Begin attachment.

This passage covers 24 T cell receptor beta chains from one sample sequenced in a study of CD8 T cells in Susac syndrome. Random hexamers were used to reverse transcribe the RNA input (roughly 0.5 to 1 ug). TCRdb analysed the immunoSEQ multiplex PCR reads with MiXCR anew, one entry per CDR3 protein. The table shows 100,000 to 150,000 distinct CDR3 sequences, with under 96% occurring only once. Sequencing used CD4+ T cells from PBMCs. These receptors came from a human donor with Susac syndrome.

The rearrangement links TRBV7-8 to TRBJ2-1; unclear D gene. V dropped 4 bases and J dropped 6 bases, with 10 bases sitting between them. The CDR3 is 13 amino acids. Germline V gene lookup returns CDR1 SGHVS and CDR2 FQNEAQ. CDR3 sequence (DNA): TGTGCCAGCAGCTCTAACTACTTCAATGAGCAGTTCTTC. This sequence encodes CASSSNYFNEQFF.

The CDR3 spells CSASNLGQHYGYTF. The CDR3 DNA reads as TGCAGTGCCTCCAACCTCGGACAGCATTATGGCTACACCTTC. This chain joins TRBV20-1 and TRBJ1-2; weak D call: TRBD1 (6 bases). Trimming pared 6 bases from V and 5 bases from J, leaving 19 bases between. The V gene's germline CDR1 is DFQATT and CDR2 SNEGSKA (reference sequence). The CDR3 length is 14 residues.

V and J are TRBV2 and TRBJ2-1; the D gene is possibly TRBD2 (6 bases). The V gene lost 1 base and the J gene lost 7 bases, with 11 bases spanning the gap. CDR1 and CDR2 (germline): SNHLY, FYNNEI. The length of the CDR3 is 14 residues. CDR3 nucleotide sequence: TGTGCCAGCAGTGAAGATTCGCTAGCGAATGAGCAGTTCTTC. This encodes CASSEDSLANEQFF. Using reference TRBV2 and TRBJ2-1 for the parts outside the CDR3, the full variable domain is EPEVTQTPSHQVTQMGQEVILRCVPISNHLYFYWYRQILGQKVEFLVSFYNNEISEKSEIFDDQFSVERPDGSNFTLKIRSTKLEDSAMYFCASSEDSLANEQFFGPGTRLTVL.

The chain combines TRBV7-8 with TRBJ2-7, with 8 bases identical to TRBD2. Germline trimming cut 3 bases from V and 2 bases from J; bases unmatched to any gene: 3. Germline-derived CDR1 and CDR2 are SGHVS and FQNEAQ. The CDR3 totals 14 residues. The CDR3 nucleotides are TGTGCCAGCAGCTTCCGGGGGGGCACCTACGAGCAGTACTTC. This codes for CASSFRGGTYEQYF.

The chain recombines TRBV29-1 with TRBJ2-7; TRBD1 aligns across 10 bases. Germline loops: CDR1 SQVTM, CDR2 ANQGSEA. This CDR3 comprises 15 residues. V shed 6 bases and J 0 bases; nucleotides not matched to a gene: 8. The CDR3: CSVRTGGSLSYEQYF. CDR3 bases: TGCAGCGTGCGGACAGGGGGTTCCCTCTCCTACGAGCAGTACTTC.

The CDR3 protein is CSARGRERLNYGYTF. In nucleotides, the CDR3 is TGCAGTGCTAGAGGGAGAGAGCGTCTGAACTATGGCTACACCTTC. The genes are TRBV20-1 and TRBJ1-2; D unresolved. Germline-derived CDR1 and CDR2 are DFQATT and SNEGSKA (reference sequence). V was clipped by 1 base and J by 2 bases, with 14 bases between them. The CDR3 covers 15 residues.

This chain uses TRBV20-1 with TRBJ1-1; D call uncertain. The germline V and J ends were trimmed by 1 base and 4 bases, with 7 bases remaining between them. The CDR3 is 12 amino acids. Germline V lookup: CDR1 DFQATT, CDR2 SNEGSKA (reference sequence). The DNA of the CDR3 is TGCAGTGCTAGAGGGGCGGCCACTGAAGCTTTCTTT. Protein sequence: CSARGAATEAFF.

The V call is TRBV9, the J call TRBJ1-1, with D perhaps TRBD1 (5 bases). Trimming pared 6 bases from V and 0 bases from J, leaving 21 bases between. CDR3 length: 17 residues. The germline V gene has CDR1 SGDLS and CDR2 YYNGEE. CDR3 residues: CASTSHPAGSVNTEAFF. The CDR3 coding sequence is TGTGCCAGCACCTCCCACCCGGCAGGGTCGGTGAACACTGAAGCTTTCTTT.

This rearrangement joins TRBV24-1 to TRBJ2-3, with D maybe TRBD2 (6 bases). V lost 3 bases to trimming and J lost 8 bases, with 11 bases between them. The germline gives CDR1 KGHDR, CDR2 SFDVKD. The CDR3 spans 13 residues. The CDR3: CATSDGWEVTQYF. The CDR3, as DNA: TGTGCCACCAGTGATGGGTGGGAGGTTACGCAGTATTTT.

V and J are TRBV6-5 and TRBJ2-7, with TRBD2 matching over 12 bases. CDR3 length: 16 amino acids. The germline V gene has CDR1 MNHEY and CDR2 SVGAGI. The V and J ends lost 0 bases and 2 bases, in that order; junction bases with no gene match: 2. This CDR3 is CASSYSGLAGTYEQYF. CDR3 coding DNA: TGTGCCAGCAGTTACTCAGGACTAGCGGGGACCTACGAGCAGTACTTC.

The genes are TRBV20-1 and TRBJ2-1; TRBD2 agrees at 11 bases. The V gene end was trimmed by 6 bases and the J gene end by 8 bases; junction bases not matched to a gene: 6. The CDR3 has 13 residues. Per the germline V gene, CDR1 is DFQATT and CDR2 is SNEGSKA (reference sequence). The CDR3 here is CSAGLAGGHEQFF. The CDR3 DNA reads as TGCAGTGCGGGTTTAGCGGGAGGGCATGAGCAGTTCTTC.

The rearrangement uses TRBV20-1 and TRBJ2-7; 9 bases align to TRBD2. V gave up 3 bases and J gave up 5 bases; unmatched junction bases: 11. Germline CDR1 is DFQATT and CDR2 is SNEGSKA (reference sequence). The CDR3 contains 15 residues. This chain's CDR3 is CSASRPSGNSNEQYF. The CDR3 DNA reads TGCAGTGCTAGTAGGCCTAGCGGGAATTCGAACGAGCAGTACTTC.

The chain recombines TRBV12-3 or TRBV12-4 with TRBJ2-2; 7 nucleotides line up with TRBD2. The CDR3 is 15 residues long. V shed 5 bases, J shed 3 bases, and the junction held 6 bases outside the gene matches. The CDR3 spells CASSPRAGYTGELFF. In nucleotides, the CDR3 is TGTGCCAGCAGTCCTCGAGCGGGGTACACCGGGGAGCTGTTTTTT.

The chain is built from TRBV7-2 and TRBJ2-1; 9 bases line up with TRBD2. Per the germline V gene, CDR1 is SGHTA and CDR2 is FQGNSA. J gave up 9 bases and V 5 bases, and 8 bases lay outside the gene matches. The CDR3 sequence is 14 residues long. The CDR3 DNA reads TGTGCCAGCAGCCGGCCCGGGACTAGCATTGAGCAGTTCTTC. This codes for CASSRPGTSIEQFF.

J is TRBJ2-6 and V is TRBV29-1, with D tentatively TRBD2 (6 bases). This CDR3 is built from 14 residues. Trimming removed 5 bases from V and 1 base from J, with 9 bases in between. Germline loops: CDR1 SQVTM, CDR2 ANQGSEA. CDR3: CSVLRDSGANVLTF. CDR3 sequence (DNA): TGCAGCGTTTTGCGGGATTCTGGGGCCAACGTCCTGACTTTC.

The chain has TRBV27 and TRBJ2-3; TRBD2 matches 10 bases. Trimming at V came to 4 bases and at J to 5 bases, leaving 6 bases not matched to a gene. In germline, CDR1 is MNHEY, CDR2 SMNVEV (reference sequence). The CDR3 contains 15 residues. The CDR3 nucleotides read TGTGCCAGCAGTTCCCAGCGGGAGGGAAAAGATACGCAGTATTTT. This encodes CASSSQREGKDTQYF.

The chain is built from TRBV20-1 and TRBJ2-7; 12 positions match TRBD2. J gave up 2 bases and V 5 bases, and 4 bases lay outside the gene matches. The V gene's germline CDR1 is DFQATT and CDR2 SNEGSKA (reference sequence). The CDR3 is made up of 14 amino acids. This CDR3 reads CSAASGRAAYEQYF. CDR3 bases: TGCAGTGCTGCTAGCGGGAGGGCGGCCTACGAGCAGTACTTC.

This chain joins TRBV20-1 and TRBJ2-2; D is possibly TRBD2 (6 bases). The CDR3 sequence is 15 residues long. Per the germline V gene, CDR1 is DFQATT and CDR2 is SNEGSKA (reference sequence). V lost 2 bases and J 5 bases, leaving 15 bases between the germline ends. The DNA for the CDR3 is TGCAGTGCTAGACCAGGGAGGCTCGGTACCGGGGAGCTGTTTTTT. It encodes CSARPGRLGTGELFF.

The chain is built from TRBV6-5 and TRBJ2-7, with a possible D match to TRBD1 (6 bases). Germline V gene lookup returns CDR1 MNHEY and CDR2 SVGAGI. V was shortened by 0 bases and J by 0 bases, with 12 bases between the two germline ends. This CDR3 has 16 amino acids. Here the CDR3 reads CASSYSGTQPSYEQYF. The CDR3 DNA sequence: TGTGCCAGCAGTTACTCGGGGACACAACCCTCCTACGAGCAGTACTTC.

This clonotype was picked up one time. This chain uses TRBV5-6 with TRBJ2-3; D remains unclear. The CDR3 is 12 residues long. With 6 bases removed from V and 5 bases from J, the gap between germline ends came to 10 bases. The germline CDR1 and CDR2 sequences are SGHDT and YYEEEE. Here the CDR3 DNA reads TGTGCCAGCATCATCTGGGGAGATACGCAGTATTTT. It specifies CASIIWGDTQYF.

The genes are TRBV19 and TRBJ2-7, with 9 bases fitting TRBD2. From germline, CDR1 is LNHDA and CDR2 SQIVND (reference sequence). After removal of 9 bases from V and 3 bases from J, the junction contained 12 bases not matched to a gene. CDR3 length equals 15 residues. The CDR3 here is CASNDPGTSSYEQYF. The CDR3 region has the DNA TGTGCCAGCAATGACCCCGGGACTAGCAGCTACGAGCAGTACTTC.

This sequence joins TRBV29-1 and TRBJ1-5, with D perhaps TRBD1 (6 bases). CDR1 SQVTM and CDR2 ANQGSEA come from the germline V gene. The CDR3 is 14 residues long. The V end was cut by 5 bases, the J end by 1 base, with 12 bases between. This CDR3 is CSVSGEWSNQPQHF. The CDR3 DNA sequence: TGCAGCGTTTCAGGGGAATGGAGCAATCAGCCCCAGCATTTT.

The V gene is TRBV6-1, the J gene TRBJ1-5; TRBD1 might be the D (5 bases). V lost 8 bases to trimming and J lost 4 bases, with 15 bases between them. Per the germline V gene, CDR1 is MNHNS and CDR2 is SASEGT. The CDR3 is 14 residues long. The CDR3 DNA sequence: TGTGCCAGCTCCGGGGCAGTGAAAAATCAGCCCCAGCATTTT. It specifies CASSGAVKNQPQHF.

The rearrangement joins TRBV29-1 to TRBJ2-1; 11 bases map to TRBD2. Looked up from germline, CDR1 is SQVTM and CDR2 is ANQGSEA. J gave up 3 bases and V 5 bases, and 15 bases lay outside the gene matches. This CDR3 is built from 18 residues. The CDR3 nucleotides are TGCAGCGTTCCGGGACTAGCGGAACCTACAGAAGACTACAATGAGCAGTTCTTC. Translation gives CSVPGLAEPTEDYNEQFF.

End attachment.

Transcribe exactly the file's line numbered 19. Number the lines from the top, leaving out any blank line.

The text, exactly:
This chain joins TRBV20-1 and TRBJ2-2; D is possibly TRBD2 (6 bases). The CDR3 sequence is 15 residues long. Per the germline V gene, CDR1 is DFQATT and CDR2 is SNEGSKA (reference sequence). V lost 2 bases and J 5 bases, leaving 15 bases between the germline ends. The DNA for the CDR3 is TGCAGTGCTAGACCAGGGAGGCTCGGTACCGGGGAGCTGTTTTTT. It encodes CSARPGRLGTGELFF.